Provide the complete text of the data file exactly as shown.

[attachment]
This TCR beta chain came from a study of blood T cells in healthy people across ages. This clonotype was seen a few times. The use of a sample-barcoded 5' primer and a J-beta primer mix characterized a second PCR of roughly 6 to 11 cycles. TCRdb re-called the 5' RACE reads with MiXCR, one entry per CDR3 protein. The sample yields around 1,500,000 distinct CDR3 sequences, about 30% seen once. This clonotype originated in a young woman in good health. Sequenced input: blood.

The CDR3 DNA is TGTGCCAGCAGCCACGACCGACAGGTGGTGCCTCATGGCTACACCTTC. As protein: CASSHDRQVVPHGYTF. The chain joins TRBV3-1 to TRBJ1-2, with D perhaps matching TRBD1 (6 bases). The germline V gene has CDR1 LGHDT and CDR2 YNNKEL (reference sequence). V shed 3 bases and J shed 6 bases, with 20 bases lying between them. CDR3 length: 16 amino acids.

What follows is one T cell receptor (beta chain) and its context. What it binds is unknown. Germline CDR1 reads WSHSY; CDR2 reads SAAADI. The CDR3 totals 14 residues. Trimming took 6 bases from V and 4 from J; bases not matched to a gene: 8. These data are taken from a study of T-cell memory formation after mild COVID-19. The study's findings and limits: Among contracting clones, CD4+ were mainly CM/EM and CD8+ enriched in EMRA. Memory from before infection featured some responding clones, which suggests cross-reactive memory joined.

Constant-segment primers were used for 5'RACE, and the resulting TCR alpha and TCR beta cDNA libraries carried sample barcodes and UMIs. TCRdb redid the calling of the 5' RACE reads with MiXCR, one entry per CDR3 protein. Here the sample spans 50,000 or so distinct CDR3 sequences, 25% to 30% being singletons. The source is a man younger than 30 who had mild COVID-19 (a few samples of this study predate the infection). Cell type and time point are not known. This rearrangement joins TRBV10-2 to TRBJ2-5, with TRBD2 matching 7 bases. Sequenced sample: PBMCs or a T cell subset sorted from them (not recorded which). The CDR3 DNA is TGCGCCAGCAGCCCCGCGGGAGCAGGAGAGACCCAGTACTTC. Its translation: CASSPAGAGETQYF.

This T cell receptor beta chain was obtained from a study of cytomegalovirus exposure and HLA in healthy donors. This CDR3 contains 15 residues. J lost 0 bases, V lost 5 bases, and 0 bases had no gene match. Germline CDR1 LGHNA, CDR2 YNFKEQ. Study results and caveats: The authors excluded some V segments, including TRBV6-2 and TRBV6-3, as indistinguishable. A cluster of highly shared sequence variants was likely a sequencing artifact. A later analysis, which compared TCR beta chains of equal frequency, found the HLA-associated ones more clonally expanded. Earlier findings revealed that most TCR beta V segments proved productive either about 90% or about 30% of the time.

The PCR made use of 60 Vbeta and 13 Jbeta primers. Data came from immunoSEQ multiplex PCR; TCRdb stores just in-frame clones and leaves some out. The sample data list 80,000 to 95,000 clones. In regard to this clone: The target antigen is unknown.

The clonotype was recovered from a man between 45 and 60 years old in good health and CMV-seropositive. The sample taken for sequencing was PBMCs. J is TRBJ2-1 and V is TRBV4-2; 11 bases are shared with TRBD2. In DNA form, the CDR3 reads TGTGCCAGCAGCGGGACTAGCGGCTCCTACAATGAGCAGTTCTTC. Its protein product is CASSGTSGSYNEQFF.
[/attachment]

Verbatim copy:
This TCR beta chain came from a study of blood T cells in healthy people across ages. This clonotype was seen a few times. The use of a sample-barcoded 5' primer and a J-beta primer mix characterized a second PCR of roughly 6 to 11 cycles. TCRdb re-called the 5' RACE reads with MiXCR, one entry per CDR3 protein. The sample yields around 1,500,000 distinct CDR3 sequences, about 30% seen once. This clonotype originated in a young woman in good health. Sequenced input: blood.

The CDR3 DNA is TGTGCCAGCAGCCACGACCGACAGGTGGTGCCTCATGGCTACACCTTC. As protein: CASSHDRQVVPHGYTF. The chain joins TRBV3-1 to TRBJ1-2, with D perhaps matching TRBD1 (6 bases). The germline V gene has CDR1 LGHDT and CDR2 YNNKEL (reference sequence). V shed 3 bases and J shed 6 bases, with 20 bases lying between them. CDR3 length: 16 amino acids.

What follows is one T cell receptor (beta chain) and its context. What it binds is unknown. Germline CDR1 reads WSHSY; CDR2 reads SAAADI. The CDR3 totals 14 residues. Trimming took 6 bases from V and 4 from J; bases not matched to a gene: 8. These data are taken from a study of T-cell memory formation after mild COVID-19. The study's findings and limits: Among contracting clones, CD4+ were mainly CM/EM and CD8+ enriched in EMRA. Memory from before infection featured some responding clones, which suggests cross-reactive memory joined.

Constant-segment primers were used for 5'RACE, and the resulting TCR alpha and TCR beta cDNA libraries carried sample barcodes and UMIs. TCRdb redid the calling of the 5' RACE reads with MiXCR, one entry per CDR3 protein. Here the sample spans 50,000 or so distinct CDR3 sequences, 25% to 30% being singletons. The source is a man younger than 30 who had mild COVID-19 (a few samples of this study predate the infection). Cell type and time point are not known. This rearrangement joins TRBV10-2 to TRBJ2-5, with TRBD2 matching 7 bases. Sequenced sample: PBMCs or a T cell subset sorted from them (not recorded which). The CDR3 DNA is TGCGCCAGCAGCCCCGCGGGAGCAGGAGAGACCCAGTACTTC. Its translation: CASSPAGAGETQYF.

This T cell receptor beta chain was obtained from a study of cytomegalovirus exposure and HLA in healthy donors. This CDR3 contains 15 residues. J lost 0 bases, V lost 5 bases, and 0 bases had no gene match. Germline CDR1 LGHNA, CDR2 YNFKEQ. Study results and caveats: The authors excluded some V segments, including TRBV6-2 and TRBV6-3, as indistinguishable. A cluster of highly shared sequence variants was likely a sequencing artifact. A later analysis, which compared TCR beta chains of equal frequency, found the HLA-associated ones more clonally expanded. Earlier findings revealed that most TCR beta V segments proved productive either about 90% or about 30% of the time.

The PCR made use of 60 Vbeta and 13 Jbeta primers. Data came from immunoSEQ multiplex PCR; TCRdb stores just in-frame clones and leaves some out. The sample data list 80,000 to 95,000 clones. In regard to this clone: The target antigen is unknown.

The clonotype was recovered from a man between 45 and 60 years old in good health and CMV-seropositive. The sample taken for sequencing was PBMCs. J is TRBJ2-1 and V is TRBV4-2; 11 bases are shared with TRBD2. In DNA form, the CDR3 reads TGTGCCAGCAGCGGGACTAGCGGCTCCTACAATGAGCAGTTCTTC. Its protein product is CASSGTSGSYNEQFF.